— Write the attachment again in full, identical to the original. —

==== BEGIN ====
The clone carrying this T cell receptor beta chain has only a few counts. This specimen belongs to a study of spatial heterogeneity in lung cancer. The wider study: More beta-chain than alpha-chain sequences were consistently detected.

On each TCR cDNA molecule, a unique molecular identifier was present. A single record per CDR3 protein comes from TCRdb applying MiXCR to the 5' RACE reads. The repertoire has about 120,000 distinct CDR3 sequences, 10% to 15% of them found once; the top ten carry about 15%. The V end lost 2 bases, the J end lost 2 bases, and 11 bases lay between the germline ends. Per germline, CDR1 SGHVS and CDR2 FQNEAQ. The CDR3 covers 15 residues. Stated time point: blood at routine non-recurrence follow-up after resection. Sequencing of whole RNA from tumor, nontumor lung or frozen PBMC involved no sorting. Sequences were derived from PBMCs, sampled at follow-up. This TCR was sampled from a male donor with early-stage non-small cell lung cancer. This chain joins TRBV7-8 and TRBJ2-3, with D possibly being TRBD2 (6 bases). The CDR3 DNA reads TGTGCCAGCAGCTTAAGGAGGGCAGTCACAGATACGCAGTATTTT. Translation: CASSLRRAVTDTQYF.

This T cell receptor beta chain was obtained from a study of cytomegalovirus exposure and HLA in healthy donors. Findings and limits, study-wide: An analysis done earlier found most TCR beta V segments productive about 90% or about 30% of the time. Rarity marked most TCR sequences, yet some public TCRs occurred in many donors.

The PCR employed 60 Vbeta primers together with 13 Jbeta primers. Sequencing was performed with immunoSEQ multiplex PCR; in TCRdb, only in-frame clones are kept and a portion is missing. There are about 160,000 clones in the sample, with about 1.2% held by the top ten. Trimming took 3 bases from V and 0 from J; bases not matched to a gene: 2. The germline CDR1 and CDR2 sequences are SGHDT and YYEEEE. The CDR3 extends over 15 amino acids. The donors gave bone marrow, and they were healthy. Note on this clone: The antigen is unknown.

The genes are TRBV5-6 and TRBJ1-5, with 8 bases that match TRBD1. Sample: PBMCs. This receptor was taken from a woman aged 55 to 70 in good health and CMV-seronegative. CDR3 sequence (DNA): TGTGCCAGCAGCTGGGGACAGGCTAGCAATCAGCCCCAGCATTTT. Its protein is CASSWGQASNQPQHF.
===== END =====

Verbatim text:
The clone carrying this T cell receptor beta chain has only a few counts. This specimen belongs to a study of spatial heterogeneity in lung cancer. The wider study: More beta-chain than alpha-chain sequences were consistently detected.

On each TCR cDNA molecule, a unique molecular identifier was present. A single record per CDR3 protein comes from TCRdb applying MiXCR to the 5' RACE reads. The repertoire has about 120,000 distinct CDR3 sequences, 10% to 15% of them found once; the top ten carry about 15%. The V end lost 2 bases, the J end lost 2 bases, and 11 bases lay between the germline ends. Per germline, CDR1 SGHVS and CDR2 FQNEAQ. The CDR3 covers 15 residues. Stated time point: blood at routine non-recurrence follow-up after resection. Sequencing of whole RNA from tumor, nontumor lung or frozen PBMC involved no sorting. Sequences were derived from PBMCs, sampled at follow-up. This TCR was sampled from a male donor with early-stage non-small cell lung cancer. This chain joins TRBV7-8 and TRBJ2-3, with D possibly being TRBD2 (6 bases). The CDR3 DNA reads TGTGCCAGCAGCTTAAGGAGGGCAGTCACAGATACGCAGTATTTT. Translation: CASSLRRAVTDTQYF.

This T cell receptor beta chain was obtained from a study of cytomegalovirus exposure and HLA in healthy donors. Findings and limits, study-wide: An analysis done earlier found most TCR beta V segments productive about 90% or about 30% of the time. Rarity marked most TCR sequences, yet some public TCRs occurred in many donors.

The PCR employed 60 Vbeta primers together with 13 Jbeta primers. Sequencing was performed with immunoSEQ multiplex PCR; in TCRdb, only in-frame clones are kept and a portion is missing. There are about 160,000 clones in the sample, with about 1.2% held by the top ten. Trimming took 3 bases from V and 0 from J; bases not matched to a gene: 2. The germline CDR1 and CDR2 sequences are SGHDT and YYEEEE. The CDR3 extends over 15 amino acids. The donors gave bone marrow, and they were healthy. Note on this clone: The antigen is unknown.

The genes are TRBV5-6 and TRBJ1-5, with 8 bases that match TRBD1. Sample: PBMCs. This receptor was taken from a woman aged 55 to 70 in good health and CMV-seronegative. CDR3 sequence (DNA): TGTGCCAGCAGCTGGGGACAGGCTAGCAATCAGCCCCAGCATTTT. Its protein is CASSWGQASNQPQHF.